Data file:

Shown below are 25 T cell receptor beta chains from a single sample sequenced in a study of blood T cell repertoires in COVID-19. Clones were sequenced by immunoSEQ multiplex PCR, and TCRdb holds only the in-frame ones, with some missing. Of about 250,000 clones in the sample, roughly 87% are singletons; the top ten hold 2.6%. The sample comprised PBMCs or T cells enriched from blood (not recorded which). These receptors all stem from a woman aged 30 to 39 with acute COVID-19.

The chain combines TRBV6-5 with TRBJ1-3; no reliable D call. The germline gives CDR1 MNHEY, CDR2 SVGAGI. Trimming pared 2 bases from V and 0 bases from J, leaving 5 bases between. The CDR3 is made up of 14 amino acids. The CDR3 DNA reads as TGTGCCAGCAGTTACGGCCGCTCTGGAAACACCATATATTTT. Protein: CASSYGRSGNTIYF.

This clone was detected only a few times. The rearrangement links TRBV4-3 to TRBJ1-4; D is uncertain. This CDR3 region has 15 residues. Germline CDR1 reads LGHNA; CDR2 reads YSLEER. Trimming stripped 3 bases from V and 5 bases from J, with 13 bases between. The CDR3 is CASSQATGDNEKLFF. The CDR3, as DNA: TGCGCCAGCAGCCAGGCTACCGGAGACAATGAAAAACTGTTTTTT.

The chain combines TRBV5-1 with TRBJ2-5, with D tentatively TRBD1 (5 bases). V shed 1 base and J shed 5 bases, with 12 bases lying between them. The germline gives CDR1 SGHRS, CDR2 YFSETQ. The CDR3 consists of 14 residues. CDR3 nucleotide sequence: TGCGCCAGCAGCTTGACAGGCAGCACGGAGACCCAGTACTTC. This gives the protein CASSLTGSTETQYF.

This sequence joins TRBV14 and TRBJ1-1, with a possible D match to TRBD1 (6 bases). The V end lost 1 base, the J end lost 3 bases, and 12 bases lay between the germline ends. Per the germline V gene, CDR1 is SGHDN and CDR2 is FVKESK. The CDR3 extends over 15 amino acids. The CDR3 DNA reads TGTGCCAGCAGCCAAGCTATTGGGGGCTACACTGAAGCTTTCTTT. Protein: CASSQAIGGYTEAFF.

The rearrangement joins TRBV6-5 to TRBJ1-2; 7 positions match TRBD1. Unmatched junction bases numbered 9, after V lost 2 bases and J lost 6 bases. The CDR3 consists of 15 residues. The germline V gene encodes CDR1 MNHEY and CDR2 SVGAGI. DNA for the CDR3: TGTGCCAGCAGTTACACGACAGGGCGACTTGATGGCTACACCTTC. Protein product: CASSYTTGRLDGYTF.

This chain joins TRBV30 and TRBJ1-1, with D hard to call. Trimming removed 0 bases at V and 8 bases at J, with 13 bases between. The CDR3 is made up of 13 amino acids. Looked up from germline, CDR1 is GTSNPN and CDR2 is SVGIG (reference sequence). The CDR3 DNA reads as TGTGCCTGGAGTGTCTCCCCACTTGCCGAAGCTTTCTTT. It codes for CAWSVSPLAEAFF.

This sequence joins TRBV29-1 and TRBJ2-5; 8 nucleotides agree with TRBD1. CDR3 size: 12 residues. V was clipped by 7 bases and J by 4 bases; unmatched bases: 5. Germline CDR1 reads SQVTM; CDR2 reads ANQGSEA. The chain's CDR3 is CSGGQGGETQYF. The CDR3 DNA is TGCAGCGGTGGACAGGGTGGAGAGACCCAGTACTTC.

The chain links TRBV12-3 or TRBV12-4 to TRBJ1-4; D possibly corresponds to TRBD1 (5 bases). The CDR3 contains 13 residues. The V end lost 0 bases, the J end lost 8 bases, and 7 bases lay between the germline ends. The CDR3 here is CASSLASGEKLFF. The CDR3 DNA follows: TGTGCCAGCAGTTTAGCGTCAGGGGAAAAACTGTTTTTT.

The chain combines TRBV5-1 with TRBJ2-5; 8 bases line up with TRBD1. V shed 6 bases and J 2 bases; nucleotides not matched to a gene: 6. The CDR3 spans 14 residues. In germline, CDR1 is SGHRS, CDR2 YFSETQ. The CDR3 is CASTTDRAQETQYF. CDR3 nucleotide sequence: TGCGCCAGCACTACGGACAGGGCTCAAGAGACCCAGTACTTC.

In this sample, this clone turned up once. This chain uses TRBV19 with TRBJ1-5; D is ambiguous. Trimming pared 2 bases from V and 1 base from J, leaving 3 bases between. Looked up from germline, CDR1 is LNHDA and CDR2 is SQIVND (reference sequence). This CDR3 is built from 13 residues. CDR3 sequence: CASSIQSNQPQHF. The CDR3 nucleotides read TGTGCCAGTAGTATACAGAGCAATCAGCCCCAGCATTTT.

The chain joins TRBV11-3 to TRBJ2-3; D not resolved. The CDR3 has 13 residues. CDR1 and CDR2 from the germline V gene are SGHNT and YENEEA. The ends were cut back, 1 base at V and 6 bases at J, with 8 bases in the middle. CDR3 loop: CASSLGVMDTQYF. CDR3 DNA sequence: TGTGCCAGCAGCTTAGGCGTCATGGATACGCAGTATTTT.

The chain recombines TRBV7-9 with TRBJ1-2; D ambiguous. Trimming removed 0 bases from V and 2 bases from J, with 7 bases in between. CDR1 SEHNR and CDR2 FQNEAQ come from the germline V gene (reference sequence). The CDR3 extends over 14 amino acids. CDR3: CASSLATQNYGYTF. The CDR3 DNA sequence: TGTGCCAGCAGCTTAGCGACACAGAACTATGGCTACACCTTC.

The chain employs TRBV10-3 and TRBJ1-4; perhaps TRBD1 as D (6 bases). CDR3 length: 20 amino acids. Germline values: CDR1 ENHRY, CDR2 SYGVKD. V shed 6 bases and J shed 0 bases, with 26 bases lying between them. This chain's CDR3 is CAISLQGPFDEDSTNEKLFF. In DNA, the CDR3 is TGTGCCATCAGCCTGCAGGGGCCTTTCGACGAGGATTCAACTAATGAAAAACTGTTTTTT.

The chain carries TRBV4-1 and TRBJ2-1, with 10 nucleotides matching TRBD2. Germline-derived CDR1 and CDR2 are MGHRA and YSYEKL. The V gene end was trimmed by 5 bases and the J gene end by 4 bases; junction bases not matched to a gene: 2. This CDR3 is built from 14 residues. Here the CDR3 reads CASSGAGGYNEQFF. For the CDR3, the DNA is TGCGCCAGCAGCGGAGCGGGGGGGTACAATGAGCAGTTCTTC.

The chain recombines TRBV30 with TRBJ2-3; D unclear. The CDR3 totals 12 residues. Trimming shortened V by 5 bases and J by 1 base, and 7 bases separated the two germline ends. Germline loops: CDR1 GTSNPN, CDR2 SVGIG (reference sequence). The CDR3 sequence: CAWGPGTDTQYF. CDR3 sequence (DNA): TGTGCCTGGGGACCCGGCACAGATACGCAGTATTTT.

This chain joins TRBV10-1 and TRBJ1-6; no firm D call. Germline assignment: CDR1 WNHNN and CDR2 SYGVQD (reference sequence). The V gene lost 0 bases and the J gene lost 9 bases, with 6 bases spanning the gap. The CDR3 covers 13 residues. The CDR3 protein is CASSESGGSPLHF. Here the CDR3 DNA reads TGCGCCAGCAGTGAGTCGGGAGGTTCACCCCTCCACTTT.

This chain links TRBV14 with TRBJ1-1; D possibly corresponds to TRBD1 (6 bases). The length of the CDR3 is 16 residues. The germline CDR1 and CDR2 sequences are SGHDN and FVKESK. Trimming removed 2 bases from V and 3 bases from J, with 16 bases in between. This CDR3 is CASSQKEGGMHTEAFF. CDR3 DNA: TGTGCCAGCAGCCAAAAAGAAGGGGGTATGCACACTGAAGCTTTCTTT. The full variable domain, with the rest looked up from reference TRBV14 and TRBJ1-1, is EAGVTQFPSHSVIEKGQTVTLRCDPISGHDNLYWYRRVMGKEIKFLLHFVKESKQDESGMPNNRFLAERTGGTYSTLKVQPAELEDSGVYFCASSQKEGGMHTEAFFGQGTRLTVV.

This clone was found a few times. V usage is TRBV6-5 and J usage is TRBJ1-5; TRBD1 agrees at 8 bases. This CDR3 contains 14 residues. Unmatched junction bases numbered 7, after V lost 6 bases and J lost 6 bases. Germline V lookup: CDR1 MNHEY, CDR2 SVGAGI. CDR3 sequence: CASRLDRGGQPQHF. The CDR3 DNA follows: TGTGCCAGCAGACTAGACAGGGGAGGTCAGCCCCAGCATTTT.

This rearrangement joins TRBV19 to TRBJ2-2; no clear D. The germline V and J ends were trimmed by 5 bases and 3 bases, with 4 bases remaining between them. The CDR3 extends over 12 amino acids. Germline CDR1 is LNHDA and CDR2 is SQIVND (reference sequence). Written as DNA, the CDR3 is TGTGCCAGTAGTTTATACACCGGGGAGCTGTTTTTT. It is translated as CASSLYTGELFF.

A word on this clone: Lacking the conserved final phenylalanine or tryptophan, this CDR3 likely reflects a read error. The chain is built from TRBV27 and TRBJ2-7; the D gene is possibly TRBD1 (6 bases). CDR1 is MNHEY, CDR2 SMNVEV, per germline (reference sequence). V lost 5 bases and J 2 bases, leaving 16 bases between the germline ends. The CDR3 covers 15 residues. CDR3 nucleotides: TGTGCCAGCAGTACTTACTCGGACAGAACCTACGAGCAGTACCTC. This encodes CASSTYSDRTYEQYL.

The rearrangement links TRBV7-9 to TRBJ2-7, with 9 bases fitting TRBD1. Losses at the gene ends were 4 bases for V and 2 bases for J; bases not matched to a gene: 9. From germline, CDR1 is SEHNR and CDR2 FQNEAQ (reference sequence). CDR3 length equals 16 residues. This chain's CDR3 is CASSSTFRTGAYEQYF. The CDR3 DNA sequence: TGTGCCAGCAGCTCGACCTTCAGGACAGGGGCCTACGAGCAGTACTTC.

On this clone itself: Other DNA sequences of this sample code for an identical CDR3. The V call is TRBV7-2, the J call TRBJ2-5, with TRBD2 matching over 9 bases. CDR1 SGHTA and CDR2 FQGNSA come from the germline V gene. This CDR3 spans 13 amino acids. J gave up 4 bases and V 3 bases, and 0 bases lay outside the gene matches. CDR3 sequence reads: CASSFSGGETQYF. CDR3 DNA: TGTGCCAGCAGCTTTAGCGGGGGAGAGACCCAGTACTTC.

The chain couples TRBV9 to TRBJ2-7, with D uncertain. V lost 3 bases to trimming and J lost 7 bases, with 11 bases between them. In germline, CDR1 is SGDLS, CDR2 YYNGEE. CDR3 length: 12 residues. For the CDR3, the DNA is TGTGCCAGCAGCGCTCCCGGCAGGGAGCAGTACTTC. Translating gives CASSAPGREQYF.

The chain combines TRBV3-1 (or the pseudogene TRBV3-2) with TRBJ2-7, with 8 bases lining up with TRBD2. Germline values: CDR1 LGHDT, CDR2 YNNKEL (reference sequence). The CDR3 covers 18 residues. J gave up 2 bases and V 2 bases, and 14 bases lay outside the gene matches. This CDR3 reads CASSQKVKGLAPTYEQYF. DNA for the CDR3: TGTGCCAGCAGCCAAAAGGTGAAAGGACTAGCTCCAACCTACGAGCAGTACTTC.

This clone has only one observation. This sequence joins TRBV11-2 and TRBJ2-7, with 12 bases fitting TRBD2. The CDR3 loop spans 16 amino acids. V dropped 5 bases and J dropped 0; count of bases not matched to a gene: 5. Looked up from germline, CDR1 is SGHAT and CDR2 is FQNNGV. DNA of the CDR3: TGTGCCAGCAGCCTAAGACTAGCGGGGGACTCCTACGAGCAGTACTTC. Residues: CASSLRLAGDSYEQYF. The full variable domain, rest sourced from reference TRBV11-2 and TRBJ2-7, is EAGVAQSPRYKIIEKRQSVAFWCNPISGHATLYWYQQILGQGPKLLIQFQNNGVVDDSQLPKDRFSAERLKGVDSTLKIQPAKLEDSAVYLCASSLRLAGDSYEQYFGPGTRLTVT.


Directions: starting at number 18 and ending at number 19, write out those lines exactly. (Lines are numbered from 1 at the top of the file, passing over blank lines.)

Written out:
This chain links TRBV14 with TRBJ1-1; D possibly corresponds to TRBD1 (6 bases). The length of the CDR3 is 16 residues. The germline CDR1 and CDR2 sequences are SGHDN and FVKESK. Trimming removed 2 bases from V and 3 bases from J, with 16 bases in between. This CDR3 is CASSQKEGGMHTEAFF. CDR3 DNA: TGTGCCAGCAGCCAAAAAGAAGGGGGTATGCACACTGAAGCTTTCTTT. The full variable domain, with the rest looked up from reference TRBV14 and TRBJ1-1, is EAGVTQFPSHSVIEKGQTVTLRCDPISGHDNLYWYRRVMGKEIKFLLHFVKESKQDESGMPNNRFLAERTGGTYSTLKVQPAELEDSGVYFCASSQKEGGMHTEAFFGQGTRLTVV.

This clone was found a few times. V usage is TRBV6-5 and J usage is TRBJ1-5; TRBD1 agrees at 8 bases. This CDR3 contains 14 residues. Unmatched junction bases numbered 7, after V lost 6 bases and J lost 6 bases. Germline V lookup: CDR1 MNHEY, CDR2 SVGAGI. CDR3 sequence: CASRLDRGGQPQHF. The CDR3 DNA follows: TGTGCCAGCAGACTAGACAGGGGAGGTCAGCCCCAGCATTTT.